Will our dead bodies be physically raised on the last day?


I've had someone ask me about where the soul goes after death and how that correlates with the resurrection. I looked up articles on your site and was able to answer most of her questions, but one still remains. In Luke 16:19-31 we, of course, read the account of the rich man and Lazarus, gleaning the spiritual holding place of the Hadean realm. However, she felt confused regarding this because in verses such as John 5:28-29; I Corinthians 15:50-54; and I Thessalonians 4:13-18 we read of the saints being called forth from the grave. She felt confused as to how the soul can be in this holding place and yet still be called from the grave.

I thought it over and reasoned that "the grave" may not necessarily mean the physical grave itself, but rather from death. The wording "dead will be raised" seems to call up the images of actually coming forth from the grave itself, but upon closer inspection, the verses can just as easily be taken to mean from death than a burial spot. This would also correlate with her other question about cremation, for if one considers, of course, those whose bodies are incinerated in explosions, etc, etc., then their soul wouldn't have an actual spot to rise from. Therefore, the phrases regarding "the dead" or "the grave" can't mean an actual physical spot, because there could easily be many who don't have one!

What do you think?


In order to understand this better, you should realize that in the Hebrew language there is only one word for grave and the realm of the dead -- the word sheol.

"And all his sons and all his daughters arose to comfort him; but he refused to be comforted, and he said, "For I shall go down into the grave to my son in mourning." Thus his father wept for him" (Genesis 37:35).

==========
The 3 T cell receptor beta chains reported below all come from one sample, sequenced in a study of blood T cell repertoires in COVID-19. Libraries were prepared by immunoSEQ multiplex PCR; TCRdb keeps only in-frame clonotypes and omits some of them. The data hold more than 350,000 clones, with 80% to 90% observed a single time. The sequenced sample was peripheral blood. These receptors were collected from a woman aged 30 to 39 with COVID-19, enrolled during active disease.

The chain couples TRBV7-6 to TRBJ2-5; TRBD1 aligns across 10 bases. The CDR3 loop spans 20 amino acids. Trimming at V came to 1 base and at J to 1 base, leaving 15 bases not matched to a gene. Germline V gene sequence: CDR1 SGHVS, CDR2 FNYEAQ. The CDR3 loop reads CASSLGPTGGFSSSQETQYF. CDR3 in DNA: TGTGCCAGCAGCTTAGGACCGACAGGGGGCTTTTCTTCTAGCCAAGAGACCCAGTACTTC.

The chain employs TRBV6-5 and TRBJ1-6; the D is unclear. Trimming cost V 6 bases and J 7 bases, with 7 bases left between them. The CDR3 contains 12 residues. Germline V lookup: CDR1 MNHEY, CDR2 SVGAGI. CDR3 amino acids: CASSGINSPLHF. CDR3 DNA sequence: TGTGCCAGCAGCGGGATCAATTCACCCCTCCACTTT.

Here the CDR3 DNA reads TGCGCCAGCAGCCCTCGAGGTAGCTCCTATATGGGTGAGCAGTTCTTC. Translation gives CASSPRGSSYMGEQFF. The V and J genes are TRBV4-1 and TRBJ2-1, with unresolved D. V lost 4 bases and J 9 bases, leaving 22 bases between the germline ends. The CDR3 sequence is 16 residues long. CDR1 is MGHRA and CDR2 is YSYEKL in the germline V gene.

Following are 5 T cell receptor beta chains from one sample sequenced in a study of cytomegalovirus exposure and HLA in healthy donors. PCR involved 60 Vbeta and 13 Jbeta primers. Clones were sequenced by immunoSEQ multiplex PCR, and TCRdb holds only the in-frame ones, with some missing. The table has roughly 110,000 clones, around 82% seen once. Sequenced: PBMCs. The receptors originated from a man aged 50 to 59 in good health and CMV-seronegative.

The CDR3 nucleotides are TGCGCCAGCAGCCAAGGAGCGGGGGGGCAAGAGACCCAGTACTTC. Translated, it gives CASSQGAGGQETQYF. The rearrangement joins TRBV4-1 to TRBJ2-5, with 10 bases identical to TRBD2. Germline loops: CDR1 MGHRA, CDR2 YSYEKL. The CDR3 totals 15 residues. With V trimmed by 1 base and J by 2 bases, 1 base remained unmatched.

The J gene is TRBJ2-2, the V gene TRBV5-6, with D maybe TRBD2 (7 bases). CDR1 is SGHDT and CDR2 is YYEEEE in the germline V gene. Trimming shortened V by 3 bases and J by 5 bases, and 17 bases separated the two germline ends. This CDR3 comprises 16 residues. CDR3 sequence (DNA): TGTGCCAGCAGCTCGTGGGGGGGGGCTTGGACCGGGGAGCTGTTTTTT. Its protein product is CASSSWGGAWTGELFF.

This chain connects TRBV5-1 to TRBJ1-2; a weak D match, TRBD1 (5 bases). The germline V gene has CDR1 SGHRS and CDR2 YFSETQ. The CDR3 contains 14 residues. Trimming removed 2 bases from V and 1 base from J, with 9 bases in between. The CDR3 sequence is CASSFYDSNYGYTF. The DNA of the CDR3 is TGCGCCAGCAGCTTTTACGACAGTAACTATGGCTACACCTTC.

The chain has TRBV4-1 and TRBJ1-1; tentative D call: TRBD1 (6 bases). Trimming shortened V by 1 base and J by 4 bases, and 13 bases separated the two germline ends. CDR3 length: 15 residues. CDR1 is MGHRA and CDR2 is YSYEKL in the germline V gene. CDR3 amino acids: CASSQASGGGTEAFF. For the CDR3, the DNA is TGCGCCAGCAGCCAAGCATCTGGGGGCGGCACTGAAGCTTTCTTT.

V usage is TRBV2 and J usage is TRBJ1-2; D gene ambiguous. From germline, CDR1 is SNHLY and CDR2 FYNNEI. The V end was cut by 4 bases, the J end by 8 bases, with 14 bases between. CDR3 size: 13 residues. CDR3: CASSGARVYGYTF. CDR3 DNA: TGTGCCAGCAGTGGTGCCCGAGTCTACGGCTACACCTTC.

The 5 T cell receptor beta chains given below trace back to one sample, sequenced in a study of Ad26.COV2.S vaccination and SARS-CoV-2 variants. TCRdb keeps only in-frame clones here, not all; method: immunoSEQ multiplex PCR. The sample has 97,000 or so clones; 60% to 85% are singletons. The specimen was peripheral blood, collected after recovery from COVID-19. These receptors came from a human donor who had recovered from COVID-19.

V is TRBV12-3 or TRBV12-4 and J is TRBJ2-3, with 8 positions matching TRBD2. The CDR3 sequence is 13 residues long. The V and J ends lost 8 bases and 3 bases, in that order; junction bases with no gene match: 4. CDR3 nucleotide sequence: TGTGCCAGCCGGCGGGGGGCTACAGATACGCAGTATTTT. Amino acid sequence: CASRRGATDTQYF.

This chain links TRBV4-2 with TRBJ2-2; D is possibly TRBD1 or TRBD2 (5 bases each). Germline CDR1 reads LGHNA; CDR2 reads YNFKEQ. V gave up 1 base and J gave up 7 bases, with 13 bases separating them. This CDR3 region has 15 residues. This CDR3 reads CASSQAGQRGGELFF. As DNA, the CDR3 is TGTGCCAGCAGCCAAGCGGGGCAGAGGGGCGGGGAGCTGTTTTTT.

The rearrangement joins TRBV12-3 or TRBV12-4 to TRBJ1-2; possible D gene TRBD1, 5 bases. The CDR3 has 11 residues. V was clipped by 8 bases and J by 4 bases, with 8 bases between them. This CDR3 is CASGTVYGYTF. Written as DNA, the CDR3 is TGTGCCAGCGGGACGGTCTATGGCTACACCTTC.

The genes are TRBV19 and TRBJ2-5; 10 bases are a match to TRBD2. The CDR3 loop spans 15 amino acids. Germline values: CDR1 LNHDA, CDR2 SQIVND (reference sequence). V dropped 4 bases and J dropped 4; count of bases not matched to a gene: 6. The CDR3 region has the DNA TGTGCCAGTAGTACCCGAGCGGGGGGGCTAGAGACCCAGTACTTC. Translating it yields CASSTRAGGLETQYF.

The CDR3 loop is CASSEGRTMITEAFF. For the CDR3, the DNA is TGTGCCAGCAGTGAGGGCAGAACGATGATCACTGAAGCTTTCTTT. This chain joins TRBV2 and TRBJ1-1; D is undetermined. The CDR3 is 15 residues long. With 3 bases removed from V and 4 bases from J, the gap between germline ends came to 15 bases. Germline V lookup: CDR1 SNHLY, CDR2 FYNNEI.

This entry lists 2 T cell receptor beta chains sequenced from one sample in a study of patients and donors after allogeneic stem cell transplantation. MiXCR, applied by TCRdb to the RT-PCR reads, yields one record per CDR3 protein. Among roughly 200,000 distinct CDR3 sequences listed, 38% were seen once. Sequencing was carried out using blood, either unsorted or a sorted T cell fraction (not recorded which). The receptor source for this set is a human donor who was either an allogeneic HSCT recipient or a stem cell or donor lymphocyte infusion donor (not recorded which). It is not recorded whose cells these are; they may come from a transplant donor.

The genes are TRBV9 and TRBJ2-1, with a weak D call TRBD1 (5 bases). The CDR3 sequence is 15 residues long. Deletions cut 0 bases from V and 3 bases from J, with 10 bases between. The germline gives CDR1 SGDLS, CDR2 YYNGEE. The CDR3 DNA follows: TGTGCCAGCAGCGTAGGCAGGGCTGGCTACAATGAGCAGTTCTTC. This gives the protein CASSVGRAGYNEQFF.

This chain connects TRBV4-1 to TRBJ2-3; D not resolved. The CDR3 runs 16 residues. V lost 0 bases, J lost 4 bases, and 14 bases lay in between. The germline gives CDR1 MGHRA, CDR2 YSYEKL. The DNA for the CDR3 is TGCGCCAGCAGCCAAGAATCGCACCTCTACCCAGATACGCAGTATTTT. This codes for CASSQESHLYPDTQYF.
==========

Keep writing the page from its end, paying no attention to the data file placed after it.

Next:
"So they and all those with them went down alive into the pit; the earth closed over them, and they perished from among the assembly" (Numbers 16:33).

The use of the word "down" makes one think of a physical grave, which is probably what is intended. However, there are verses where sheol is referred to as a single place that contains all the dead.

"Hell from beneath is excited about you, To meet you at your coming; It stirs up the dead for you, All the chief ones of the earth; It has raised up from their thrones All the kings of the nations" (Isaiah 14:9).

"I said, "In the prime of my life I shall go to the gates of Sheol; I am deprived of the remainder of my years"" (Isaiah 38:10).

That flexibility is carried over into the New Testament even though in Greek there is a separate word for a burial place (mnemeion) and the realm of the dead (hades). In John 5:28 it does refer to physical graves since it is used in the plural, but since we know that at death the spirit returns to God, "Then the dust will return to the earth as it was, and the spirit will return to God who gave it" (Ecclesiastes 12:7), we understand that the graves here is a stand in to represent the place of the dead. In language, it is called a "synecdoche," a figure of speech where one idea is exchanged for another.

To give you another example of a synecdoche, "If a brother or sister is naked and destitute of daily food" (James 2:15), the word "naked" is used to represent someone who is poorly clothed and not literally lacking all clothing.

I Corinthians 15:54-55 talks of death in another figure of speech where an inanimate concept (death) is treated as a living being. Notice it is also used in the singular and paralleled to hades, so this doesn't prove a physical resurrection from earthly graves.

II Thessalonians 4:13-18 refers to those who are asleep, which is another synecdoche for being dead. Again, it doesn't indicate how people will come back from death.

Actually, Paul said, "Behold, I tell you a mystery: We shall not all sleep, but we shall all be changed -- in a moment, in the twinkling of an eye, at the last trumpet. For the trumpet will sound, and the dead will be raised incorruptible, and we shall be changed. For this corruptible must put on incorruption, and this mortal must put on immortality" (I Corinthians 15:51-53). Since the dead will be raised incorruptible and Paul already argued that the physical body cannot inherit the spiritual kingdom, this indicates the dead will not be physically raised but raised in the spirit having new, spiritual bodies.

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